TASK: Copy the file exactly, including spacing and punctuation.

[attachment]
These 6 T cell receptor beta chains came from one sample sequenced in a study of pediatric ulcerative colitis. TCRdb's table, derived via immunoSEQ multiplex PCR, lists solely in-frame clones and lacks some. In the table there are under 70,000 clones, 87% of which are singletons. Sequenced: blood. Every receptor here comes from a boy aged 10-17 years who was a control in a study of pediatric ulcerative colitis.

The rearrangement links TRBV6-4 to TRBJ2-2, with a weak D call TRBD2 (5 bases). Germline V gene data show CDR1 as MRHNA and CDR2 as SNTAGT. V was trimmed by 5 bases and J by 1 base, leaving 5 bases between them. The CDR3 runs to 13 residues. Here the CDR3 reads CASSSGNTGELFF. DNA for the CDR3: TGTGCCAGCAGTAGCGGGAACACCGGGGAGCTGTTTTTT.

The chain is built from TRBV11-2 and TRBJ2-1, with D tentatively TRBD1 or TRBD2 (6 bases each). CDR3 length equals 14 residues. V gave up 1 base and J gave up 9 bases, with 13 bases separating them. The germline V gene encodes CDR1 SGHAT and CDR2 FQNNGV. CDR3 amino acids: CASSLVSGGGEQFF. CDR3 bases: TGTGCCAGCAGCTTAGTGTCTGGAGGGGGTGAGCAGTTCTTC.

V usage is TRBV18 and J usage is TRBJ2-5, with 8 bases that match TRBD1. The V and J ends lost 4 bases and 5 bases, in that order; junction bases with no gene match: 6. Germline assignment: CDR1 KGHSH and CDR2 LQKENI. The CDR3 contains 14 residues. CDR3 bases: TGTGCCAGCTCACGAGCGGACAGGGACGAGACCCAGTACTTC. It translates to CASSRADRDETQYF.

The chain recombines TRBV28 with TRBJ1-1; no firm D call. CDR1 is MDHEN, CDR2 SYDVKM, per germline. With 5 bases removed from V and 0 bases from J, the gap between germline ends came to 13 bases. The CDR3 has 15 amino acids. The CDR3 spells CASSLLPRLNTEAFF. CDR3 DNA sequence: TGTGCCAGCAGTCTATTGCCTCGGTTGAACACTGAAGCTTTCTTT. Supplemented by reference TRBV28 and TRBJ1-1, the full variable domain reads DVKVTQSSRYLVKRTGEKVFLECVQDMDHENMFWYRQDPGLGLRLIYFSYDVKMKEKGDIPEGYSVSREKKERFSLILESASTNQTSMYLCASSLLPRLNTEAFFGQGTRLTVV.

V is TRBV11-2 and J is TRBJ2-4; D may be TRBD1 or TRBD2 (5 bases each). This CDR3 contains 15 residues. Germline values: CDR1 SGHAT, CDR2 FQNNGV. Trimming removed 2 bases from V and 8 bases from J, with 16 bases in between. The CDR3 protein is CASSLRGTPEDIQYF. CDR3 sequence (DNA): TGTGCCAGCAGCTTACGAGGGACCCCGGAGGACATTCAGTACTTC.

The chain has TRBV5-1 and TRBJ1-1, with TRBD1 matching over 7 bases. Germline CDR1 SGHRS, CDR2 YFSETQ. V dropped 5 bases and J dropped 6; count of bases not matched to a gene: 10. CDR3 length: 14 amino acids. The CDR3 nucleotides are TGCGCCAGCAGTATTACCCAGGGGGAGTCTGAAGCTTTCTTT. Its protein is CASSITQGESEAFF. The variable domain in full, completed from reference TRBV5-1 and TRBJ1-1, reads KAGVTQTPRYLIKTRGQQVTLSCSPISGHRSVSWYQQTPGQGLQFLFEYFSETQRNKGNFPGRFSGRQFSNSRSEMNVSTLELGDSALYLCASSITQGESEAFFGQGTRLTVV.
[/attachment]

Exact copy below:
These 6 T cell receptor beta chains came from one sample sequenced in a study of pediatric ulcerative colitis. TCRdb's table, derived via immunoSEQ multiplex PCR, lists solely in-frame clones and lacks some. In the table there are under 70,000 clones, 87% of which are singletons. Sequenced: blood. Every receptor here comes from a boy aged 10-17 years who was a control in a study of pediatric ulcerative colitis.

The rearrangement links TRBV6-4 to TRBJ2-2, with a weak D call TRBD2 (5 bases). Germline V gene data show CDR1 as MRHNA and CDR2 as SNTAGT. V was trimmed by 5 bases and J by 1 base, leaving 5 bases between them. The CDR3 runs to 13 residues. Here the CDR3 reads CASSSGNTGELFF. DNA for the CDR3: TGTGCCAGCAGTAGCGGGAACACCGGGGAGCTGTTTTTT.

The chain is built from TRBV11-2 and TRBJ2-1, with D tentatively TRBD1 or TRBD2 (6 bases each). CDR3 length equals 14 residues. V gave up 1 base and J gave up 9 bases, with 13 bases separating them. The germline V gene encodes CDR1 SGHAT and CDR2 FQNNGV. CDR3 amino acids: CASSLVSGGGEQFF. CDR3 bases: TGTGCCAGCAGCTTAGTGTCTGGAGGGGGTGAGCAGTTCTTC.

V usage is TRBV18 and J usage is TRBJ2-5, with 8 bases that match TRBD1. The V and J ends lost 4 bases and 5 bases, in that order; junction bases with no gene match: 6. Germline assignment: CDR1 KGHSH and CDR2 LQKENI. The CDR3 contains 14 residues. CDR3 bases: TGTGCCAGCTCACGAGCGGACAGGGACGAGACCCAGTACTTC. It translates to CASSRADRDETQYF.

The chain recombines TRBV28 with TRBJ1-1; no firm D call. CDR1 is MDHEN, CDR2 SYDVKM, per germline. With 5 bases removed from V and 0 bases from J, the gap between germline ends came to 13 bases. The CDR3 has 15 amino acids. The CDR3 spells CASSLLPRLNTEAFF. CDR3 DNA sequence: TGTGCCAGCAGTCTATTGCCTCGGTTGAACACTGAAGCTTTCTTT. Supplemented by reference TRBV28 and TRBJ1-1, the full variable domain reads DVKVTQSSRYLVKRTGEKVFLECVQDMDHENMFWYRQDPGLGLRLIYFSYDVKMKEKGDIPEGYSVSREKKERFSLILESASTNQTSMYLCASSLLPRLNTEAFFGQGTRLTVV.

V is TRBV11-2 and J is TRBJ2-4; D may be TRBD1 or TRBD2 (5 bases each). This CDR3 contains 15 residues. Germline values: CDR1 SGHAT, CDR2 FQNNGV. Trimming removed 2 bases from V and 8 bases from J, with 16 bases in between. The CDR3 protein is CASSLRGTPEDIQYF. CDR3 sequence (DNA): TGTGCCAGCAGCTTACGAGGGACCCCGGAGGACATTCAGTACTTC.

The chain has TRBV5-1 and TRBJ1-1, with TRBD1 matching over 7 bases. Germline CDR1 SGHRS, CDR2 YFSETQ. V dropped 5 bases and J dropped 6; count of bases not matched to a gene: 10. CDR3 length: 14 amino acids. The CDR3 nucleotides are TGCGCCAGCAGTATTACCCAGGGGGAGTCTGAAGCTTTCTTT. Its protein is CASSITQGESEAFF. The variable domain in full, completed from reference TRBV5-1 and TRBJ1-1, reads KAGVTQTPRYLIKTRGQQVTLSCSPISGHRSVSWYQQTPGQGLQFLFEYFSETQRNKGNFPGRFSGRQFSNSRSEMNVSTLELGDSALYLCASSITQGESEAFFGQGTRLTVV.